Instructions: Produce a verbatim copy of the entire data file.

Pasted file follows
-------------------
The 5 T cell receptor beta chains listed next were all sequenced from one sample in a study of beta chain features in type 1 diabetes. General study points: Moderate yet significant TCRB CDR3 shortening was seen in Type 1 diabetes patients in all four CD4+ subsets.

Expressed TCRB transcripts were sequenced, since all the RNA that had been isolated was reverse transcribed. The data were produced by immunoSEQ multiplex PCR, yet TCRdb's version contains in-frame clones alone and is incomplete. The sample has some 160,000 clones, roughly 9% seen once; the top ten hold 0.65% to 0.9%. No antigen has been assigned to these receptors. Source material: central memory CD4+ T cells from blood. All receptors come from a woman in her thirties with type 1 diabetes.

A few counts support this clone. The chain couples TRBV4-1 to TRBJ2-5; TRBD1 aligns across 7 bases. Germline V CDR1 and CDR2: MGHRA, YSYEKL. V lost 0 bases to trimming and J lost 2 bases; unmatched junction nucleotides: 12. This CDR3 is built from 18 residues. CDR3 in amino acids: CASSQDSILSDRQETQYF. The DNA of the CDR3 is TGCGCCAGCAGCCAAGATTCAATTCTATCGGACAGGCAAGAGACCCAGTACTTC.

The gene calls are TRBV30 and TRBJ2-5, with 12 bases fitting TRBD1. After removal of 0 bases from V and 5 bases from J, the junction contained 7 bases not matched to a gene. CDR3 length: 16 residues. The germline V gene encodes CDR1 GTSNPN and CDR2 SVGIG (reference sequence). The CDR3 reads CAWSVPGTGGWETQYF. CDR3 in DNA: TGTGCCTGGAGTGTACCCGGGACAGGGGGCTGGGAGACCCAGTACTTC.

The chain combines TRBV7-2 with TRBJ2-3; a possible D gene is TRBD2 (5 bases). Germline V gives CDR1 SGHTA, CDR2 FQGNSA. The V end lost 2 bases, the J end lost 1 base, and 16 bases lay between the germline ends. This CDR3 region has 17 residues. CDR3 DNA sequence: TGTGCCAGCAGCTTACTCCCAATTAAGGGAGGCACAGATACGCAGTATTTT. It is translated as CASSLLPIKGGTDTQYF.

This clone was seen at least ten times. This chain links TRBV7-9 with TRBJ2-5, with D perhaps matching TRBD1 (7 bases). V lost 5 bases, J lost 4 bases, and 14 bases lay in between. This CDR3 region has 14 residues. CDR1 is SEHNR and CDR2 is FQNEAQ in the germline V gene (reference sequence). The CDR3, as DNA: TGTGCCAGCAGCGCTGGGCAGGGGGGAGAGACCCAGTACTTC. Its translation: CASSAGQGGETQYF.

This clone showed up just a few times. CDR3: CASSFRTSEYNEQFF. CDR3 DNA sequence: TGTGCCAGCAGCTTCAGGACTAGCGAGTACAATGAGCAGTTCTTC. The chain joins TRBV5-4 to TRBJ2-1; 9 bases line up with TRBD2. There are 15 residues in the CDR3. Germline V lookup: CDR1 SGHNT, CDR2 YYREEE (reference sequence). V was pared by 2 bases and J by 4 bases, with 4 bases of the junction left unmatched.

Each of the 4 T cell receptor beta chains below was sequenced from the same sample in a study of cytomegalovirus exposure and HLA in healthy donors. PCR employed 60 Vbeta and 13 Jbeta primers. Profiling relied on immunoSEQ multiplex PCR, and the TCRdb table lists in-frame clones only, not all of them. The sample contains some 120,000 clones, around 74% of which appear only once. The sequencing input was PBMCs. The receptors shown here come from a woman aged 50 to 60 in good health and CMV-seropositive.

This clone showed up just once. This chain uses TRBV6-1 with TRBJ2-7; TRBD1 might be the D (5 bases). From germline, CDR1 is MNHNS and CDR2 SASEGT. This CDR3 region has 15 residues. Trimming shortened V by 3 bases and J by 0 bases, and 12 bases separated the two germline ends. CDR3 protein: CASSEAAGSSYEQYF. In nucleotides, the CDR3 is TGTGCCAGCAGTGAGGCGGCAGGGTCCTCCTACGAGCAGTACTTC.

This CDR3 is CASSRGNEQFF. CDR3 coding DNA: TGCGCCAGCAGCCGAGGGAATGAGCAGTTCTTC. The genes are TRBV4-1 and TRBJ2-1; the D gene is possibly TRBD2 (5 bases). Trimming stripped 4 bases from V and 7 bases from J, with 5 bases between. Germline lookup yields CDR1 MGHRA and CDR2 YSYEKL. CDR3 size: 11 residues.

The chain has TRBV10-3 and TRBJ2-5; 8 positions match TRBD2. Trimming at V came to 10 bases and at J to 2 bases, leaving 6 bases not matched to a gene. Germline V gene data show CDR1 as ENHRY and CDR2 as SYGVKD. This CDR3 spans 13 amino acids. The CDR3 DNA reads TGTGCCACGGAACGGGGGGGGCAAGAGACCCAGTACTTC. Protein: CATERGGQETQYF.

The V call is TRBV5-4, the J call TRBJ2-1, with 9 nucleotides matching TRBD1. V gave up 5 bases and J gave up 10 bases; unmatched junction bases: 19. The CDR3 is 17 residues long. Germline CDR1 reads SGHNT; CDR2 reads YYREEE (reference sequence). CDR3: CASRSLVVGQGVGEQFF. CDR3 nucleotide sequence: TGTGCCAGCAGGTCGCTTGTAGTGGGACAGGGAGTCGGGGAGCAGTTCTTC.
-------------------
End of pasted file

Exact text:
The 5 T cell receptor beta chains listed next were all sequenced from one sample in a study of beta chain features in type 1 diabetes. General study points: Moderate yet significant TCRB CDR3 shortening was seen in Type 1 diabetes patients in all four CD4+ subsets.

Expressed TCRB transcripts were sequenced, since all the RNA that had been isolated was reverse transcribed. The data were produced by immunoSEQ multiplex PCR, yet TCRdb's version contains in-frame clones alone and is incomplete. The sample has some 160,000 clones, roughly 9% seen once; the top ten hold 0.65% to 0.9%. No antigen has been assigned to these receptors. Source material: central memory CD4+ T cells from blood. All receptors come from a woman in her thirties with type 1 diabetes.

A few counts support this clone. The chain couples TRBV4-1 to TRBJ2-5; TRBD1 aligns across 7 bases. Germline V CDR1 and CDR2: MGHRA, YSYEKL. V lost 0 bases to trimming and J lost 2 bases; unmatched junction nucleotides: 12. This CDR3 is built from 18 residues. CDR3 in amino acids: CASSQDSILSDRQETQYF. The DNA of the CDR3 is TGCGCCAGCAGCCAAGATTCAATTCTATCGGACAGGCAAGAGACCCAGTACTTC.

The gene calls are TRBV30 and TRBJ2-5, with 12 bases fitting TRBD1. After removal of 0 bases from V and 5 bases from J, the junction contained 7 bases not matched to a gene. CDR3 length: 16 residues. The germline V gene encodes CDR1 GTSNPN and CDR2 SVGIG (reference sequence). The CDR3 reads CAWSVPGTGGWETQYF. CDR3 in DNA: TGTGCCTGGAGTGTACCCGGGACAGGGGGCTGGGAGACCCAGTACTTC.

The chain combines TRBV7-2 with TRBJ2-3; a possible D gene is TRBD2 (5 bases). Germline V gives CDR1 SGHTA, CDR2 FQGNSA. The V end lost 2 bases, the J end lost 1 base, and 16 bases lay between the germline ends. This CDR3 region has 17 residues. CDR3 DNA sequence: TGTGCCAGCAGCTTACTCCCAATTAAGGGAGGCACAGATACGCAGTATTTT. It is translated as CASSLLPIKGGTDTQYF.

This clone was seen at least ten times. This chain links TRBV7-9 with TRBJ2-5, with D perhaps matching TRBD1 (7 bases). V lost 5 bases, J lost 4 bases, and 14 bases lay in between. This CDR3 region has 14 residues. CDR1 is SEHNR and CDR2 is FQNEAQ in the germline V gene (reference sequence). The CDR3, as DNA: TGTGCCAGCAGCGCTGGGCAGGGGGGAGAGACCCAGTACTTC. Its translation: CASSAGQGGETQYF.

This clone showed up just a few times. CDR3: CASSFRTSEYNEQFF. CDR3 DNA sequence: TGTGCCAGCAGCTTCAGGACTAGCGAGTACAATGAGCAGTTCTTC. The chain joins TRBV5-4 to TRBJ2-1; 9 bases line up with TRBD2. There are 15 residues in the CDR3. Germline V lookup: CDR1 SGHNT, CDR2 YYREEE (reference sequence). V was pared by 2 bases and J by 4 bases, with 4 bases of the junction left unmatched.

Each of the 4 T cell receptor beta chains below was sequenced from the same sample in a study of cytomegalovirus exposure and HLA in healthy donors. PCR employed 60 Vbeta and 13 Jbeta primers. Profiling relied on immunoSEQ multiplex PCR, and the TCRdb table lists in-frame clones only, not all of them. The sample contains some 120,000 clones, around 74% of which appear only once. The sequencing input was PBMCs. The receptors shown here come from a woman aged 50 to 60 in good health and CMV-seropositive.

This clone showed up just once. This chain uses TRBV6-1 with TRBJ2-7; TRBD1 might be the D (5 bases). From germline, CDR1 is MNHNS and CDR2 SASEGT. This CDR3 region has 15 residues. Trimming shortened V by 3 bases and J by 0 bases, and 12 bases separated the two germline ends. CDR3 protein: CASSEAAGSSYEQYF. In nucleotides, the CDR3 is TGTGCCAGCAGTGAGGCGGCAGGGTCCTCCTACGAGCAGTACTTC.

This CDR3 is CASSRGNEQFF. CDR3 coding DNA: TGCGCCAGCAGCCGAGGGAATGAGCAGTTCTTC. The genes are TRBV4-1 and TRBJ2-1; the D gene is possibly TRBD2 (5 bases). Trimming stripped 4 bases from V and 7 bases from J, with 5 bases between. Germline lookup yields CDR1 MGHRA and CDR2 YSYEKL. CDR3 size: 11 residues.

The chain has TRBV10-3 and TRBJ2-5; 8 positions match TRBD2. Trimming at V came to 10 bases and at J to 2 bases, leaving 6 bases not matched to a gene. Germline V gene data show CDR1 as ENHRY and CDR2 as SYGVKD. This CDR3 spans 13 amino acids. The CDR3 DNA reads TGTGCCACGGAACGGGGGGGGCAAGAGACCCAGTACTTC. Protein: CATERGGQETQYF.

The V call is TRBV5-4, the J call TRBJ2-1, with 9 nucleotides matching TRBD1. V gave up 5 bases and J gave up 10 bases; unmatched junction bases: 19. The CDR3 is 17 residues long. Germline CDR1 reads SGHNT; CDR2 reads YYREEE (reference sequence). CDR3: CASRSLVVGQGVGEQFF. CDR3 nucleotide sequence: TGTGCCAGCAGGTCGCTTGTAGTGGGACAGGGAGTCGGGGAGCAGTTCTTC.